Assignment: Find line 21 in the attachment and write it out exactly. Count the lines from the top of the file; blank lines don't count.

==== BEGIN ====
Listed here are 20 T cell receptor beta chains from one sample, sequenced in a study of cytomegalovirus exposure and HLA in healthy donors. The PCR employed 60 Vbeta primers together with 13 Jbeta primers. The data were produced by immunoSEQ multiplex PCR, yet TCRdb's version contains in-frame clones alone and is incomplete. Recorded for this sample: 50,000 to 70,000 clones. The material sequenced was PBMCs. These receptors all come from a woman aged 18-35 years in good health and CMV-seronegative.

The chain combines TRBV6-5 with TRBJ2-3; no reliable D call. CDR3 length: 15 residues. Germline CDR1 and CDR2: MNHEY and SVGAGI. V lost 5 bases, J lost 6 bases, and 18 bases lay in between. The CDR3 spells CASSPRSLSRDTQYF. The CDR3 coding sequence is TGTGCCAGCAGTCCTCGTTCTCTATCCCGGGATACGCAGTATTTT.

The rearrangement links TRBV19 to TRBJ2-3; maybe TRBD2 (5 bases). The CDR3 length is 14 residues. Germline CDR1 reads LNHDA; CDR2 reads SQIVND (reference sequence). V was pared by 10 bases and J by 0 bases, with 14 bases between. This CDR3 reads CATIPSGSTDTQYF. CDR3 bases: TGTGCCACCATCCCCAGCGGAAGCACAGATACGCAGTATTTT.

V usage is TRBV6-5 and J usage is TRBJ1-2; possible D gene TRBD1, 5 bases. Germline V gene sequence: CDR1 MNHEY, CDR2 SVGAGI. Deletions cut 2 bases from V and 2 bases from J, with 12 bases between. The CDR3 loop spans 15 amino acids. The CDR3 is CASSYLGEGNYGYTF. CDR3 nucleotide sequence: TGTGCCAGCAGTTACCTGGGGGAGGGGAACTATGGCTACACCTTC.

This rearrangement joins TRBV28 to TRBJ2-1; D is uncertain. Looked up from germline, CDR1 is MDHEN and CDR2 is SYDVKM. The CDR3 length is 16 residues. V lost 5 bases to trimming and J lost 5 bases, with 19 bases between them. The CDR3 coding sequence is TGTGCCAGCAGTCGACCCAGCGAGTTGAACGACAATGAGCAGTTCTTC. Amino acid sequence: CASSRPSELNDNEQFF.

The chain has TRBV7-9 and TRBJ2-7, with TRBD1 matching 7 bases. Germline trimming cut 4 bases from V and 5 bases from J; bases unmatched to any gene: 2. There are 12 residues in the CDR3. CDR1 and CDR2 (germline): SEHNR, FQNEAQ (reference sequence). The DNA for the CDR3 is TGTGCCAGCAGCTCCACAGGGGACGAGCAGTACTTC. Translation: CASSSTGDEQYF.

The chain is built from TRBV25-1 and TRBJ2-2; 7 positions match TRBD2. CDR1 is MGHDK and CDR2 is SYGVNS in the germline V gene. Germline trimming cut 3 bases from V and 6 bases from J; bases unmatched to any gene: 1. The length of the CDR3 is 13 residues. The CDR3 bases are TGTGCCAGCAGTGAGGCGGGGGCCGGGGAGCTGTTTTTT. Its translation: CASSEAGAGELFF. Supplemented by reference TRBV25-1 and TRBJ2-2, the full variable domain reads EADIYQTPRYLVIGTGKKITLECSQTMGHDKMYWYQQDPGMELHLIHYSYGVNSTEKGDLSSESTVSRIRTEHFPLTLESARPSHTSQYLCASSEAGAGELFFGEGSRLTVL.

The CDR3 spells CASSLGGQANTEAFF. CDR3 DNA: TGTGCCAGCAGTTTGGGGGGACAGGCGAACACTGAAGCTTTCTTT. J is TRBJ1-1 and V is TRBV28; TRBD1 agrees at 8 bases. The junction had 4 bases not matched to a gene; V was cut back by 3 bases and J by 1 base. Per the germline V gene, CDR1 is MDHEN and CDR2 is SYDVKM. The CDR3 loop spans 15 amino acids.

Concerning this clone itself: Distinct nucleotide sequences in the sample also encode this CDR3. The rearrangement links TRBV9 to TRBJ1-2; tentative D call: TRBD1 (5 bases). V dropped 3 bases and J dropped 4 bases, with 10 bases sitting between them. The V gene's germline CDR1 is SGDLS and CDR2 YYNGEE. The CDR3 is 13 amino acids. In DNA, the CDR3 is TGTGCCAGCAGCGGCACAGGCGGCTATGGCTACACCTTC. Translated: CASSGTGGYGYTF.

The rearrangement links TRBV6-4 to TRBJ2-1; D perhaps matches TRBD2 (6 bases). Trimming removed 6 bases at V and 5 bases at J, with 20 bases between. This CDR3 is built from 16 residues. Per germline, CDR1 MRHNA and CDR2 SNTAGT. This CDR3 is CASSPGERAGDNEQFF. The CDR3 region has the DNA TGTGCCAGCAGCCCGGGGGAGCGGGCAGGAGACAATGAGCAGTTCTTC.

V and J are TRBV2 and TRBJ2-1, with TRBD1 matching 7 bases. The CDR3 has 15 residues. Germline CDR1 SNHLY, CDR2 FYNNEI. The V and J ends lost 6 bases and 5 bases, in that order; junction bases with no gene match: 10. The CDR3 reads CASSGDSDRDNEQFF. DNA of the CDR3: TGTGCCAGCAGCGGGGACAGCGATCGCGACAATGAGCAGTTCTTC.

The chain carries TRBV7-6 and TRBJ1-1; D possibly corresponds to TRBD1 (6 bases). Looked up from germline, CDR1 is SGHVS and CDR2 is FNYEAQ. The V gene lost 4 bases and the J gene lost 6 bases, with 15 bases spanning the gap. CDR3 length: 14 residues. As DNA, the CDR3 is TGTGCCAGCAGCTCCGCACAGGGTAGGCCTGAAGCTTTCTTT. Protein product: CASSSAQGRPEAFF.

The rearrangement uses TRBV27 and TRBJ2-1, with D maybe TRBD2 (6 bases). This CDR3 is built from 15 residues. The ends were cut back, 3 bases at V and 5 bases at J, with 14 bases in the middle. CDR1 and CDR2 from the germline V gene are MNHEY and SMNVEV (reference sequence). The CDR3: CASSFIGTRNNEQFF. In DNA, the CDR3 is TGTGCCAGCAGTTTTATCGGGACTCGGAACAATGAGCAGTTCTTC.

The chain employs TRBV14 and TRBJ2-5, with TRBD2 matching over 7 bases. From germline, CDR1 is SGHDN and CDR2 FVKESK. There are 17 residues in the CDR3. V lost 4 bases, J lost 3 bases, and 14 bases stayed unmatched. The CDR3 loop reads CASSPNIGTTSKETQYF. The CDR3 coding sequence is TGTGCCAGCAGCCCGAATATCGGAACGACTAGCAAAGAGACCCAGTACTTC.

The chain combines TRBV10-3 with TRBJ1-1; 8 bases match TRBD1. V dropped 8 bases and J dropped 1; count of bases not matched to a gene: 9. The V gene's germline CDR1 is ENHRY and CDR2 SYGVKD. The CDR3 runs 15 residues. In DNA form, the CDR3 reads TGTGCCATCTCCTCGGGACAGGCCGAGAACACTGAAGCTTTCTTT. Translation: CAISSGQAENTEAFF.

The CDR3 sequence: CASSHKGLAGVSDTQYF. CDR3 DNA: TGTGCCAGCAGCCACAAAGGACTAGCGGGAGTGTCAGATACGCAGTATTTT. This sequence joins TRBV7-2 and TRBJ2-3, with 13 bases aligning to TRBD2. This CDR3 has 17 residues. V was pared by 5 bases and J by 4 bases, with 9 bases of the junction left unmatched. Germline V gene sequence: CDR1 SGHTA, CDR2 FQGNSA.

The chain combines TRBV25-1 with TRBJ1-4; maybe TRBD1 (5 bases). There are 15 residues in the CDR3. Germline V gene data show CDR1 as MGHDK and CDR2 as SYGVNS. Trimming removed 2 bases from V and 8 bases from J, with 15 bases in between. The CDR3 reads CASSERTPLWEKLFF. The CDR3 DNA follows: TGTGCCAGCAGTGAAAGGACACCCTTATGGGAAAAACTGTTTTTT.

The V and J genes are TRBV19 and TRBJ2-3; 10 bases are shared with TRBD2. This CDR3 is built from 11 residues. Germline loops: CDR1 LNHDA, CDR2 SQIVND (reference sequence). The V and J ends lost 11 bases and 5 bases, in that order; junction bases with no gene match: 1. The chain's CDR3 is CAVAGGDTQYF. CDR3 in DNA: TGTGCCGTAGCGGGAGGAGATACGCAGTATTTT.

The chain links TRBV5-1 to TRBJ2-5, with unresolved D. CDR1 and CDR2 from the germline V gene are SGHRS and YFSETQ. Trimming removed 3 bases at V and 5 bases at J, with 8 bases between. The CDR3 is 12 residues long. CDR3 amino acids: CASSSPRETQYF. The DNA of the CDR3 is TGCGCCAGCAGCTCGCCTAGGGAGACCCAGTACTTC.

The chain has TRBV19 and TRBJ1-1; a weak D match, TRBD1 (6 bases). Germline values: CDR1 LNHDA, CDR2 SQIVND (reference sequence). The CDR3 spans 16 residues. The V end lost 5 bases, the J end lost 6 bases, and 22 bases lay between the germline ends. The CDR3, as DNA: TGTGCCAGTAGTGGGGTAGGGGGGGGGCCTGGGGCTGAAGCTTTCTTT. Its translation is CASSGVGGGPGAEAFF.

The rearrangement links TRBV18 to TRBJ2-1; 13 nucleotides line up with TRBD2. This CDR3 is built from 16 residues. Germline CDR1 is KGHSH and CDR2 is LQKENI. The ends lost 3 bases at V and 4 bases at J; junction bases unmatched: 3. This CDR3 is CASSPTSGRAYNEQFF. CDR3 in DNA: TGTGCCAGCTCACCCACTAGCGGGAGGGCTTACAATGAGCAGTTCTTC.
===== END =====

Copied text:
The rearrangement links TRBV18 to TRBJ2-1; 13 nucleotides line up with TRBD2. This CDR3 is built from 16 residues. Germline CDR1 is KGHSH and CDR2 is LQKENI. The ends lost 3 bases at V and 4 bases at J; junction bases unmatched: 3. This CDR3 is CASSPTSGRAYNEQFF. CDR3 in DNA: TGTGCCAGCTCACCCACTAGCGGGAGGGCTTACAATGAGCAGTTCTTC.